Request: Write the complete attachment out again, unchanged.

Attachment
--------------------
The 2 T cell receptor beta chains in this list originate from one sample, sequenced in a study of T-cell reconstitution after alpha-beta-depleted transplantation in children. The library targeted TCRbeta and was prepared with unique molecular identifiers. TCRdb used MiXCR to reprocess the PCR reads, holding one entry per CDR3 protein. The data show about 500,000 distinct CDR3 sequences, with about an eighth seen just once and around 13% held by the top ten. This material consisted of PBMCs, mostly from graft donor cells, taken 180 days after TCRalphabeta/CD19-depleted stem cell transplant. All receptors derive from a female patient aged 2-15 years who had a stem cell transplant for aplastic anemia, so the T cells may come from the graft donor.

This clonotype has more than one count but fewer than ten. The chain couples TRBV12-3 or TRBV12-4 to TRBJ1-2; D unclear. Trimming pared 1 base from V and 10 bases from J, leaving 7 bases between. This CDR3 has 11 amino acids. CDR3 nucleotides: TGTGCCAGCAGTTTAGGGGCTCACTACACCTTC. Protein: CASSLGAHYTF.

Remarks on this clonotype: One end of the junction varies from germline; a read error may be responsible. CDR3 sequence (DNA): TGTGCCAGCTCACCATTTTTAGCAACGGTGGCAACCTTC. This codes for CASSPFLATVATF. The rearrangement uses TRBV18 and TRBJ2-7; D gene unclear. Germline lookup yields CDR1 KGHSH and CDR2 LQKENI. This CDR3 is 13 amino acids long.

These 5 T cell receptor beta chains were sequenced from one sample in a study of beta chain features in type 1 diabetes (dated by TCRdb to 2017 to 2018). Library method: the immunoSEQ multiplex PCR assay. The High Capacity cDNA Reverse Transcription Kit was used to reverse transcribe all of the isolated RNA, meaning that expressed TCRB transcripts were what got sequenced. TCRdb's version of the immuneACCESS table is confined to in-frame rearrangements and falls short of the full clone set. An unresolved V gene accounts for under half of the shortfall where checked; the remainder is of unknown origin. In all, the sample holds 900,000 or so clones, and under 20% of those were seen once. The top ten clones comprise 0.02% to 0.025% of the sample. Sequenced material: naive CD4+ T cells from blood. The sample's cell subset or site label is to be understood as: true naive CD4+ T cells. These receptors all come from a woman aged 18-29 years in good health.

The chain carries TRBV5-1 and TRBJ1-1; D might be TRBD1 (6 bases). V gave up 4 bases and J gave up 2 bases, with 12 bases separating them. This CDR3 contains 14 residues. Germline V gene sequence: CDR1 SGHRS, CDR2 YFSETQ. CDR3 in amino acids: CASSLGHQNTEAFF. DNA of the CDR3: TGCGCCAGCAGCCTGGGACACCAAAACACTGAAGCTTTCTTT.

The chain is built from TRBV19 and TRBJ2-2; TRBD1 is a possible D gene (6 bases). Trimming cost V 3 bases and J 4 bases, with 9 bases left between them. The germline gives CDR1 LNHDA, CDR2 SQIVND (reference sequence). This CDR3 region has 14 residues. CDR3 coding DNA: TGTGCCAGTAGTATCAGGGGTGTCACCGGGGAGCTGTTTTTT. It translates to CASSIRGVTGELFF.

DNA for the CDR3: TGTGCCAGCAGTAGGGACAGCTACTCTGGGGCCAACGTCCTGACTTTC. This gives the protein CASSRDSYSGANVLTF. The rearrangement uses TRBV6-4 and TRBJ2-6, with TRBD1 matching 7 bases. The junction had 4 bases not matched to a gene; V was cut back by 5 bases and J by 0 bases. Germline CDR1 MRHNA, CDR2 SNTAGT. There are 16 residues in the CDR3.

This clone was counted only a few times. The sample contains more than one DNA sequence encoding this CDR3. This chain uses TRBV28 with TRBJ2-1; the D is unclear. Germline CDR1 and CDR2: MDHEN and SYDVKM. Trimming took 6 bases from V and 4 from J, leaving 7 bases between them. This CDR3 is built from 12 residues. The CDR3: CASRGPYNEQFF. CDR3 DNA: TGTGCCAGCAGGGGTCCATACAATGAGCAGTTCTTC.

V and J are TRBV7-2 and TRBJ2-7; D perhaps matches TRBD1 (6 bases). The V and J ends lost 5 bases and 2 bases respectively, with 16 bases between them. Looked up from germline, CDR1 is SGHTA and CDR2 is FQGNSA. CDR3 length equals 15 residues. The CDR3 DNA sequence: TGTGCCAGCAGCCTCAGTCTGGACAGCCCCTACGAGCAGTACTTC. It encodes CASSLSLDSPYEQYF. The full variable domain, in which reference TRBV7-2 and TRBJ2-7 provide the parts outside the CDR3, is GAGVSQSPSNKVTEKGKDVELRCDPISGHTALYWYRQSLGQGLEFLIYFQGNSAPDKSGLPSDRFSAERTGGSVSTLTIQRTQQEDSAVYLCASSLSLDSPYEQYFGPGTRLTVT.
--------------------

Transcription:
The 2 T cell receptor beta chains in this list originate from one sample, sequenced in a study of T-cell reconstitution after alpha-beta-depleted transplantation in children. The library targeted TCRbeta and was prepared with unique molecular identifiers. TCRdb used MiXCR to reprocess the PCR reads, holding one entry per CDR3 protein. The data show about 500,000 distinct CDR3 sequences, with about an eighth seen just once and around 13% held by the top ten. This material consisted of PBMCs, mostly from graft donor cells, taken 180 days after TCRalphabeta/CD19-depleted stem cell transplant. All receptors derive from a female patient aged 2-15 years who had a stem cell transplant for aplastic anemia, so the T cells may come from the graft donor.

This clonotype has more than one count but fewer than ten. The chain couples TRBV12-3 or TRBV12-4 to TRBJ1-2; D unclear. Trimming pared 1 base from V and 10 bases from J, leaving 7 bases between. This CDR3 has 11 amino acids. CDR3 nucleotides: TGTGCCAGCAGTTTAGGGGCTCACTACACCTTC. Protein: CASSLGAHYTF.

Remarks on this clonotype: One end of the junction varies from germline; a read error may be responsible. CDR3 sequence (DNA): TGTGCCAGCTCACCATTTTTAGCAACGGTGGCAACCTTC. This codes for CASSPFLATVATF. The rearrangement uses TRBV18 and TRBJ2-7; D gene unclear. Germline lookup yields CDR1 KGHSH and CDR2 LQKENI. This CDR3 is 13 amino acids long.

These 5 T cell receptor beta chains were sequenced from one sample in a study of beta chain features in type 1 diabetes (dated by TCRdb to 2017 to 2018). Library method: the immunoSEQ multiplex PCR assay. The High Capacity cDNA Reverse Transcription Kit was used to reverse transcribe all of the isolated RNA, meaning that expressed TCRB transcripts were what got sequenced. TCRdb's version of the immuneACCESS table is confined to in-frame rearrangements and falls short of the full clone set. An unresolved V gene accounts for under half of the shortfall where checked; the remainder is of unknown origin. In all, the sample holds 900,000 or so clones, and under 20% of those were seen once. The top ten clones comprise 0.02% to 0.025% of the sample. Sequenced material: naive CD4+ T cells from blood. The sample's cell subset or site label is to be understood as: true naive CD4+ T cells. These receptors all come from a woman aged 18-29 years in good health.

The chain carries TRBV5-1 and TRBJ1-1; D might be TRBD1 (6 bases). V gave up 4 bases and J gave up 2 bases, with 12 bases separating them. This CDR3 contains 14 residues. Germline V gene sequence: CDR1 SGHRS, CDR2 YFSETQ. CDR3 in amino acids: CASSLGHQNTEAFF. DNA of the CDR3: TGCGCCAGCAGCCTGGGACACCAAAACACTGAAGCTTTCTTT.

The chain is built from TRBV19 and TRBJ2-2; TRBD1 is a possible D gene (6 bases). Trimming cost V 3 bases and J 4 bases, with 9 bases left between them. The germline gives CDR1 LNHDA, CDR2 SQIVND (reference sequence). This CDR3 region has 14 residues. CDR3 coding DNA: TGTGCCAGTAGTATCAGGGGTGTCACCGGGGAGCTGTTTTTT. It translates to CASSIRGVTGELFF.

DNA for the CDR3: TGTGCCAGCAGTAGGGACAGCTACTCTGGGGCCAACGTCCTGACTTTC. This gives the protein CASSRDSYSGANVLTF. The rearrangement uses TRBV6-4 and TRBJ2-6, with TRBD1 matching 7 bases. The junction had 4 bases not matched to a gene; V was cut back by 5 bases and J by 0 bases. Germline CDR1 MRHNA, CDR2 SNTAGT. There are 16 residues in the CDR3.

This clone was counted only a few times. The sample contains more than one DNA sequence encoding this CDR3. This chain uses TRBV28 with TRBJ2-1; the D is unclear. Germline CDR1 and CDR2: MDHEN and SYDVKM. Trimming took 6 bases from V and 4 from J, leaving 7 bases between them. This CDR3 is built from 12 residues. The CDR3: CASRGPYNEQFF. CDR3 DNA: TGTGCCAGCAGGGGTCCATACAATGAGCAGTTCTTC.

V and J are TRBV7-2 and TRBJ2-7; D perhaps matches TRBD1 (6 bases). The V and J ends lost 5 bases and 2 bases respectively, with 16 bases between them. Looked up from germline, CDR1 is SGHTA and CDR2 is FQGNSA. CDR3 length equals 15 residues. The CDR3 DNA sequence: TGTGCCAGCAGCCTCAGTCTGGACAGCCCCTACGAGCAGTACTTC. It encodes CASSLSLDSPYEQYF. The full variable domain, in which reference TRBV7-2 and TRBJ2-7 provide the parts outside the CDR3, is GAGVSQSPSNKVTEKGKDVELRCDPISGHTALYWYRQSLGQGLEFLIYFQGNSAPDKSGLPSDRFSAERTGGSVSTLTIQRTQQEDSAVYLCASSLSLDSPYEQYFGPGTRLTVT.